Burning Man is an annual art event held in the Black Rock Desert of Nevada, USA. Once a year, 80 000 people gather to create and then burn Black Rock City, a temporary metropolis dedicated to community, art, self-expression, and self-reliance. With Burning Man 2020 taking place in virtual format for the first time in its three-decade history because of the coronavirus pandemic, we recall the best installations of the last year’s festival.
In keeping with Burning Man 2019’s art theme of “Metamorphosis,” John Marx of San Francisco based practice Form4 Architecture (together with art collective Playa Muses) reinterpreted the classical patriarchal myth for a story of female empowerment. His intricate and luminous pavilion entitled ‘Andromeda Reimagined: a Sanctuary in Deep Playa’ challenged the tale of Andromeda, who was saved by Perseus from a death sentence before attaining celestial immortality as a constellation. In the reimagining, Andromeda — as a strong, independent woman — saved herself with the help of a supportive community.
Relating to the infinite potential of the stars in the sky—specifically the Andromeda constellation, the walls of the five-sided pyramid boasted ornate CNC-cut patterns of star-shaped cutouts and dramatic swirls mimicking trajectories of the cosmos. When illuminated from within, the installation projected its whimsical light onto the nighttime desert floor.
The plush interior featured four oval paintings depicting the reimagined narrative, and a fifth hanging panel displaying the structure’s thematic poem, “How Brightly.” An eight-foot-high concrete sculpture by Mischell Riley called “Freedom and Awaken” anchored the center. The visitors were encouraged to proclaim their own female heroes along the walls utilizing hanging markers.
Finnish studio JKMM Architects teamed up with Finnish creative collaborative Sauna on Fire to bring the traditional Finnish sauna into the Nevada desert. The team was composed of an interdisciplinary group of artists, architects, thinkers, scholars and burners with an ambition and curiosity for introducing the essence of Finnish mindscape in the physical form of a sauna pavilion for the Burning Man society.
In Finland, sauna has a long tradition of being a simple place for cleansing and regeneration – both physical and spiritual, which responds well to the theme of ‘Metamorphosis.’ “We also thought bringing a sauna into the desert was so mad that we had to do it,” adds the team.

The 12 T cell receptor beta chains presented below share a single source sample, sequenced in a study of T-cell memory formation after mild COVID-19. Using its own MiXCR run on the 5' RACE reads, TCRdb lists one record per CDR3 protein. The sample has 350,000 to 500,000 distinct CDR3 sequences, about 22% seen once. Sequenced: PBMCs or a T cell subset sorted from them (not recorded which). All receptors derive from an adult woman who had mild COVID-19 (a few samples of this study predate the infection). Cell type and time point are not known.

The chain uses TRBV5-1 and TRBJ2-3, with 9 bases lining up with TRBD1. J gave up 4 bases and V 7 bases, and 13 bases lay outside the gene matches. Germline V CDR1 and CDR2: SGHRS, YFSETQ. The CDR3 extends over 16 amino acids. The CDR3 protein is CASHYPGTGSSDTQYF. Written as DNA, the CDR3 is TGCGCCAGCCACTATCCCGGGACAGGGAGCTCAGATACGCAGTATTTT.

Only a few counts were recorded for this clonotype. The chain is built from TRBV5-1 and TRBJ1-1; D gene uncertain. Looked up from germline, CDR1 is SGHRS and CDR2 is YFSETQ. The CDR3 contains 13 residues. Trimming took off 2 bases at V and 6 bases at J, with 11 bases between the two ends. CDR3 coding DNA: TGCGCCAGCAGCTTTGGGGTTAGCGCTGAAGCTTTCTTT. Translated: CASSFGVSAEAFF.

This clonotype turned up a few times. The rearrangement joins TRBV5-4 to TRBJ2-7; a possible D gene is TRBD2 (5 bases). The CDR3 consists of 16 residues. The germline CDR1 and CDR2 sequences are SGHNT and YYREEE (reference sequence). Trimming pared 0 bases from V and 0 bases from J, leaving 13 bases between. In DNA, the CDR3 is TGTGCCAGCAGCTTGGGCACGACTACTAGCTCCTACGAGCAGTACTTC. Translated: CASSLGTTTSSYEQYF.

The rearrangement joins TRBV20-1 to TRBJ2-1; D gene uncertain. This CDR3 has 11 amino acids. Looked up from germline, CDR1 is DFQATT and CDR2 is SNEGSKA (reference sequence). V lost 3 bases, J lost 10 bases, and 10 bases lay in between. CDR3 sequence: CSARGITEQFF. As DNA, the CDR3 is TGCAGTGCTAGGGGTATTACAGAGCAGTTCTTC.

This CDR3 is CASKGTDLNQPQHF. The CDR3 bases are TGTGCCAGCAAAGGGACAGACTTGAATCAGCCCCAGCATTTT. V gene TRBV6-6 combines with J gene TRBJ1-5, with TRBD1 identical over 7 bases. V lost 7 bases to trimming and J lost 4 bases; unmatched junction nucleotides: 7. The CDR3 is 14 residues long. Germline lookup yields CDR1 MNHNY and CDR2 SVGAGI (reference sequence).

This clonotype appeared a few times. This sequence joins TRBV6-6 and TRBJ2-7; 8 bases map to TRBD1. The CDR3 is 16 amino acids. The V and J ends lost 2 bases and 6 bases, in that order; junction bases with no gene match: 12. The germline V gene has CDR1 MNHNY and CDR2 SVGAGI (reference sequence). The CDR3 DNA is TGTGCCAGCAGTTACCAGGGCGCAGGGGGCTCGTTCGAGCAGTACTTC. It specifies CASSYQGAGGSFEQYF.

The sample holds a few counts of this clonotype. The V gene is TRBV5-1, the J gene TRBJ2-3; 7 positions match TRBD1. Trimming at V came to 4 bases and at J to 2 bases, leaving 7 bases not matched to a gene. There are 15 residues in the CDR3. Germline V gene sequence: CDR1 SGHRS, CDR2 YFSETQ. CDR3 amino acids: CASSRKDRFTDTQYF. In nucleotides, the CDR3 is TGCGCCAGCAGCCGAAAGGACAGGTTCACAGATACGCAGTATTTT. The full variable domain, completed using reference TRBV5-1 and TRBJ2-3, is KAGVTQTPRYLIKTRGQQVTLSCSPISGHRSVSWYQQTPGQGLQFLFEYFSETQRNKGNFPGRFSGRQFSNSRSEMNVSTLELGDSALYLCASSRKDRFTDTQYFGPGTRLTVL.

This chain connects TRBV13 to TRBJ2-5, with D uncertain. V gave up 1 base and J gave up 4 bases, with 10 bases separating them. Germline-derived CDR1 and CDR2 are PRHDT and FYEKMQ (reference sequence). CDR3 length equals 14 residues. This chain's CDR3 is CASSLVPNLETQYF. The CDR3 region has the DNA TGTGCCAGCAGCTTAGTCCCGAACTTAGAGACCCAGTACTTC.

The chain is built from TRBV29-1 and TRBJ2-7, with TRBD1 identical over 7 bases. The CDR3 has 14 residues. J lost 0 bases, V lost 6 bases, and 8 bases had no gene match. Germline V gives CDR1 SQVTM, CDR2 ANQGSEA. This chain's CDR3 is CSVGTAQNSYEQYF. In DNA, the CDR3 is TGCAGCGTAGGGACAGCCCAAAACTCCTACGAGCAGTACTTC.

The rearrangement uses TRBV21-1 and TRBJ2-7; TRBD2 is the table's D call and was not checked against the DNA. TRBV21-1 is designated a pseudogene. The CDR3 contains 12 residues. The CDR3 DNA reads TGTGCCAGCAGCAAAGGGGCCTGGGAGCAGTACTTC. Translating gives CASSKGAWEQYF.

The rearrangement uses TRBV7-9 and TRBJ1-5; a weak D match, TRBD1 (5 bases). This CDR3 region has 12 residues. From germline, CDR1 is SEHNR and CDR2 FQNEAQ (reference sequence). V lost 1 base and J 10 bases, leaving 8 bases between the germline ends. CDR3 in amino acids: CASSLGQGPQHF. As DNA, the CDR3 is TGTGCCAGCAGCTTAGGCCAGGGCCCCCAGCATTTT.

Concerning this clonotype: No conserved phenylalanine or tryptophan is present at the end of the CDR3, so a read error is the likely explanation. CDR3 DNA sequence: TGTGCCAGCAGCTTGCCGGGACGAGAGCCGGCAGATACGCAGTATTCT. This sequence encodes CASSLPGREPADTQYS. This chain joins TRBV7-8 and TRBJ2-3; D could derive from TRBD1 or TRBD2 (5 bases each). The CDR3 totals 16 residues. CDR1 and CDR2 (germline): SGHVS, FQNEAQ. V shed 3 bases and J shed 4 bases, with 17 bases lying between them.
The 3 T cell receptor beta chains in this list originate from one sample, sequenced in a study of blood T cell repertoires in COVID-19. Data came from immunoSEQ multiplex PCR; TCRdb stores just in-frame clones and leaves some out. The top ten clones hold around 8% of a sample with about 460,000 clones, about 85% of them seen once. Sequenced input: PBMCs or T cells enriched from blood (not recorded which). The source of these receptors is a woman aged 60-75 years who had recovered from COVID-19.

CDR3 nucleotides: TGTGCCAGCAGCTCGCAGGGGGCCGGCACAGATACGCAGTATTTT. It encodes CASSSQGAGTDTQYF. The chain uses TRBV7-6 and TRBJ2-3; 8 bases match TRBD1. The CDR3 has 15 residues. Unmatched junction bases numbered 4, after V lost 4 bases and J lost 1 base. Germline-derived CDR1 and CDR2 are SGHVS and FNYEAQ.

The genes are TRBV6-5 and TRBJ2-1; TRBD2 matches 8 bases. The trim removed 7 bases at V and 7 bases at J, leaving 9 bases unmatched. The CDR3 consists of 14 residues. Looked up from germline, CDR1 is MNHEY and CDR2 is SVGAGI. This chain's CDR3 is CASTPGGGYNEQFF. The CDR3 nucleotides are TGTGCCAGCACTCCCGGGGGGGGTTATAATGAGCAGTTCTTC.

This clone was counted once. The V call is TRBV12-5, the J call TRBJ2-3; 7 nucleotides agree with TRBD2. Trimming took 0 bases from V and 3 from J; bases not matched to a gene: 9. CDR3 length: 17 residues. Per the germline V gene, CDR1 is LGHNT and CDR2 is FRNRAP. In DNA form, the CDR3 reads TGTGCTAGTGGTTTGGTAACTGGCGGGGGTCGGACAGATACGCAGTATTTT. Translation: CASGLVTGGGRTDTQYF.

Called Steam of Life, the art installation encompassed a circular minimalistic pavilion built in wood, focused on embracing ambient natural light and shade. Timber slabs stacked on top of one another rounded the entire edifice, while two different sizes of plywood formed the ceilings, interior walls and sauna seating.
After cleansing, visitors were directed to a dimly lit space that opens to an atrium yard in the middle of the pavilion. This area was used as a shaded oasis for cooling down and meditative relaxing after the time spent in the steam room.
Designed to feel like a regenerative cycle, the sauna was visited by over 1000 attendees during the event.
An installation by Californian artist who lives and works in Berlin, Benjamin Langholz consisted of a circular staircase of stepping stones intended to provide a “shift into a new reality”. Named after the number of steps in the staircase, Stone 27 was the third project in the artist’s portfolio of “floating” stone installations.
Langholz arranged 27 basalt stones, each weighing over 450 kilograms, in a continuous ascending pathway, which measured seven metres above the ground at its highest point. According to the artists, the stones were placed with the optimum spacing for the climbers to have a pleasant ascend encapsulating a ‘natural high.’ The stones were sourced locally without disturbing the natural landscape of the Black Rock Mountain.
Langholz discussed the technical aspects of the installation, including various structural models and drawings made by his team, with local rigging practitioners. The resulting installation was supported by a frame consisting of seven minimal steel columns, with three pairs of columns angled to fan outwards from the central pillar. Each stone was attached to four points in the structure, while at the base of the steel support, a pile of basalt rocks hid the structure inserted into the ground.
The installation became a popular photograph opportunity, with many visitors posting an image of the climbers on his Instagram.